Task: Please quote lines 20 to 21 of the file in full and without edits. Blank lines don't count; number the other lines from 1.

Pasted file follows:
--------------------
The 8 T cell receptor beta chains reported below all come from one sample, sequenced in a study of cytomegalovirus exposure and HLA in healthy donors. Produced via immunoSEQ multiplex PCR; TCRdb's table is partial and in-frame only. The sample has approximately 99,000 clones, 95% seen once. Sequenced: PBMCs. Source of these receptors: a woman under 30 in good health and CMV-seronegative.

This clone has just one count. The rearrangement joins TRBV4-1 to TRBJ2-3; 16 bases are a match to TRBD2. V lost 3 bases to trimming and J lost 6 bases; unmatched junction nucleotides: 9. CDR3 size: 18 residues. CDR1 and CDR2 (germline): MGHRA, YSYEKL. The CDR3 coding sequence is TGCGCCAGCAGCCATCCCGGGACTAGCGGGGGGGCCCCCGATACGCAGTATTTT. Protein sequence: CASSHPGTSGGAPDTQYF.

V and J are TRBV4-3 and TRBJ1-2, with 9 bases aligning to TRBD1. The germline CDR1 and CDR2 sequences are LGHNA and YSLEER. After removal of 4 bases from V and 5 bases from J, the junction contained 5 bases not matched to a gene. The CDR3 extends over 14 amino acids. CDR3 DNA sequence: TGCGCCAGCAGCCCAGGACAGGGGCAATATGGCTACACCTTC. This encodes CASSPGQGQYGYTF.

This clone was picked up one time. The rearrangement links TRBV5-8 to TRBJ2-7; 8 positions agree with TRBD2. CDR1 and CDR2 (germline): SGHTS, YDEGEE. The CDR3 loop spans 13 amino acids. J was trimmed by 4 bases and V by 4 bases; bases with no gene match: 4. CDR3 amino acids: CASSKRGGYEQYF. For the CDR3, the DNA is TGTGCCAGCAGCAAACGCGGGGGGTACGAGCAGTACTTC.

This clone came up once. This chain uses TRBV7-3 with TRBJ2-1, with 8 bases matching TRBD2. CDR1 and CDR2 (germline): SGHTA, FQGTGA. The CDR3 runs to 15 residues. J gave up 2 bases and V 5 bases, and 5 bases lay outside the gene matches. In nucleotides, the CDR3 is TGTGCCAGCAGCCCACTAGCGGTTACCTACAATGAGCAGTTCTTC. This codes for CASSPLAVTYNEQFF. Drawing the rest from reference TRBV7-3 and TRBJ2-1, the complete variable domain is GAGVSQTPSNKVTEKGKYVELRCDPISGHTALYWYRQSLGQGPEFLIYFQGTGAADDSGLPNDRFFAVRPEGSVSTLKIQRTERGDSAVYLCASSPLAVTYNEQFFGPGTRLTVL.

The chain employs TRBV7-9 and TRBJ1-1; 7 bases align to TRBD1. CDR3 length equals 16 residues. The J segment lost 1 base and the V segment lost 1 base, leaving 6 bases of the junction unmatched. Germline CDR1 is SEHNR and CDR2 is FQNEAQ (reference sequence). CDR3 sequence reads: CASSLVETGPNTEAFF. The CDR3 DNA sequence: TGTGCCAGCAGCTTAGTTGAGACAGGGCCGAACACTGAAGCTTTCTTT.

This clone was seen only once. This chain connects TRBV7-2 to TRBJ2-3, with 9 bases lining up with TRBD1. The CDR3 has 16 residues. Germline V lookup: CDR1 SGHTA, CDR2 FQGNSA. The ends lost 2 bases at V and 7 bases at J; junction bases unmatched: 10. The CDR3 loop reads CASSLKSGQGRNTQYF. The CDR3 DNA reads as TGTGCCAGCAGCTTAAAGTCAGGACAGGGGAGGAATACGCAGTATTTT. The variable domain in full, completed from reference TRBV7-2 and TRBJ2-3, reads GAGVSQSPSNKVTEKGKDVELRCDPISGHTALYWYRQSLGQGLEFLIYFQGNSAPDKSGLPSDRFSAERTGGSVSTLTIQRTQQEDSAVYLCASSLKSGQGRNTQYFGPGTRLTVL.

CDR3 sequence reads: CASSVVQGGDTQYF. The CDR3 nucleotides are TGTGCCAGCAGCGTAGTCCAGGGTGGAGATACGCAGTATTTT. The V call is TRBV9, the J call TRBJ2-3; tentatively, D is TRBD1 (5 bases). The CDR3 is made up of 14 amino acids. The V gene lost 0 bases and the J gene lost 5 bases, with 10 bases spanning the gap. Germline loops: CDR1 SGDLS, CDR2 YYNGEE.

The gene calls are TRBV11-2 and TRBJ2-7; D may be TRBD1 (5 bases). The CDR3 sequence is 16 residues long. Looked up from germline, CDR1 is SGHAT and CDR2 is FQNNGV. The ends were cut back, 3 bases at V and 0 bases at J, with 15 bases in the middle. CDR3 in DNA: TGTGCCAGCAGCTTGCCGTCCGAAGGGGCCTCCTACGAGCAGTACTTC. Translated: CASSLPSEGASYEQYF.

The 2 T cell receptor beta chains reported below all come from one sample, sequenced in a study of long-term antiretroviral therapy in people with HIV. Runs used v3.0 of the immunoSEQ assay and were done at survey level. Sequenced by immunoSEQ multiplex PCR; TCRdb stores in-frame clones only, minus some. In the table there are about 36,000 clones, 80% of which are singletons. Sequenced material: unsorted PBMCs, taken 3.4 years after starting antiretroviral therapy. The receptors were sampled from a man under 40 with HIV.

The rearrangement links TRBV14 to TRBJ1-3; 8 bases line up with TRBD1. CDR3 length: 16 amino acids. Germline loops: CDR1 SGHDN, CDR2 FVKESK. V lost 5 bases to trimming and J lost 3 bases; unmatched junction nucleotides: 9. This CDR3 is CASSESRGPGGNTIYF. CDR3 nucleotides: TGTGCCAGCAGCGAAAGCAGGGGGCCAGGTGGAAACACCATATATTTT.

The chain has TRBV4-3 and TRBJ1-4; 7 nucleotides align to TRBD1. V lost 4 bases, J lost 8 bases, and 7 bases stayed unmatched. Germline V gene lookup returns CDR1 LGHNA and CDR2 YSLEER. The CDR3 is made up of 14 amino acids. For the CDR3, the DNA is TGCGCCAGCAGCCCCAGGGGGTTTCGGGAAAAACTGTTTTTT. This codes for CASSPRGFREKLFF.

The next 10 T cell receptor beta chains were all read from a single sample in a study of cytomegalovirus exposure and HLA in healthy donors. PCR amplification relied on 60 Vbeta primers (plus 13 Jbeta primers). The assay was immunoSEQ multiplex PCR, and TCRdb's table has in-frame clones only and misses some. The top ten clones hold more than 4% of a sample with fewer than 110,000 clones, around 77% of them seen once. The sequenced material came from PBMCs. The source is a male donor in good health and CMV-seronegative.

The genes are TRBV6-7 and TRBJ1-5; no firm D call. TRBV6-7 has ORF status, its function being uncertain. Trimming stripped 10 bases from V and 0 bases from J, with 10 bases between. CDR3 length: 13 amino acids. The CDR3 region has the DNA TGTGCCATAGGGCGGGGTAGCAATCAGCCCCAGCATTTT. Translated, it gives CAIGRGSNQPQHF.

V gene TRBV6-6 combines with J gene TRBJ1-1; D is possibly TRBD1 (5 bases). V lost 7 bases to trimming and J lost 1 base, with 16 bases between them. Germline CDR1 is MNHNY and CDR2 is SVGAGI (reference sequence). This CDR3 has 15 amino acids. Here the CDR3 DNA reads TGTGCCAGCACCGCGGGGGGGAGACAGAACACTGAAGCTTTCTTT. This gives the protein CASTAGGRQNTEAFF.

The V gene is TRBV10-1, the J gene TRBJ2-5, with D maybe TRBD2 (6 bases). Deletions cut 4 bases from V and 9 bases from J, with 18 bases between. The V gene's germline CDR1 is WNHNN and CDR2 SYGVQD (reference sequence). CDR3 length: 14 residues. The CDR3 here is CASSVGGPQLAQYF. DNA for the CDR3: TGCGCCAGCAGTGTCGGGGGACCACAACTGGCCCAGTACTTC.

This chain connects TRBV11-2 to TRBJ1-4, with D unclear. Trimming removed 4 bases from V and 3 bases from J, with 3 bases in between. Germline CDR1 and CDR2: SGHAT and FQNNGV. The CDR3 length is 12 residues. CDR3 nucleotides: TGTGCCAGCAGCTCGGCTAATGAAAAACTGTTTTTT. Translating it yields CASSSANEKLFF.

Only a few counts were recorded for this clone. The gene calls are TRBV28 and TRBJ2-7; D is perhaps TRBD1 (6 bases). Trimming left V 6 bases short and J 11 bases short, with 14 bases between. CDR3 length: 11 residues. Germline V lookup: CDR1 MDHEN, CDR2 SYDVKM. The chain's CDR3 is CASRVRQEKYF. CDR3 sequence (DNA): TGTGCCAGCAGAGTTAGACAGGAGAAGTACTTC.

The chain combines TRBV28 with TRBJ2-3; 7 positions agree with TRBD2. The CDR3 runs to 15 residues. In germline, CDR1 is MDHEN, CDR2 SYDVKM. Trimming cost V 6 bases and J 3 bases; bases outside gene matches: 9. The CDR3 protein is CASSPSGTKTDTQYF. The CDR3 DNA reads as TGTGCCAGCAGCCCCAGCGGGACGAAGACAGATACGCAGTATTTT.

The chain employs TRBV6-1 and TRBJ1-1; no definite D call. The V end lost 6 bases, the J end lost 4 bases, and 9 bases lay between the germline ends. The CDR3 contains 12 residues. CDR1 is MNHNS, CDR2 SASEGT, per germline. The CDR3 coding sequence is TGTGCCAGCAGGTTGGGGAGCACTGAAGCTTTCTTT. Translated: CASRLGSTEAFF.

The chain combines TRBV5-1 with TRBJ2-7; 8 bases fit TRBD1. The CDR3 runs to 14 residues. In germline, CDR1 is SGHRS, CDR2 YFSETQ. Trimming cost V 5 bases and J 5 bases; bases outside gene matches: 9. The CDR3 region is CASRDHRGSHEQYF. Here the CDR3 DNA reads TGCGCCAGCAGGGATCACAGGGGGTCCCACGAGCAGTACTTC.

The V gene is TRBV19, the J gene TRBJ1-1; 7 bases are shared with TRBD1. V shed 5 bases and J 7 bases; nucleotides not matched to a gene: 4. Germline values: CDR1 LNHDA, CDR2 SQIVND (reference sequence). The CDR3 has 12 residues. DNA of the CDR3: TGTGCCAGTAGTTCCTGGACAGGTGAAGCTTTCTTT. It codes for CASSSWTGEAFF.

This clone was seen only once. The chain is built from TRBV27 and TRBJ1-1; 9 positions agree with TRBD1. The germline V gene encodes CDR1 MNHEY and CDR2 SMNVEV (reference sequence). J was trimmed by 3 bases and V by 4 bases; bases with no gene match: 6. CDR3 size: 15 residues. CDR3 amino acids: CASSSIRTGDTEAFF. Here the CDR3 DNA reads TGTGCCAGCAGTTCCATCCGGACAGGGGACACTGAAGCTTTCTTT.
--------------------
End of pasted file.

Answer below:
The chain employs TRBV6-1 and TRBJ1-1; no definite D call. The V end lost 6 bases, the J end lost 4 bases, and 9 bases lay between the germline ends. The CDR3 contains 12 residues. CDR1 is MNHNS, CDR2 SASEGT, per germline. The CDR3 coding sequence is TGTGCCAGCAGGTTGGGGAGCACTGAAGCTTTCTTT. Translated: CASRLGSTEAFF.

The chain combines TRBV5-1 with TRBJ2-7; 8 bases fit TRBD1. The CDR3 runs to 14 residues. In germline, CDR1 is SGHRS, CDR2 YFSETQ. Trimming cost V 5 bases and J 5 bases; bases outside gene matches: 9. The CDR3 region is CASRDHRGSHEQYF. Here the CDR3 DNA reads TGCGCCAGCAGGGATCACAGGGGGTCCCACGAGCAGTACTTC.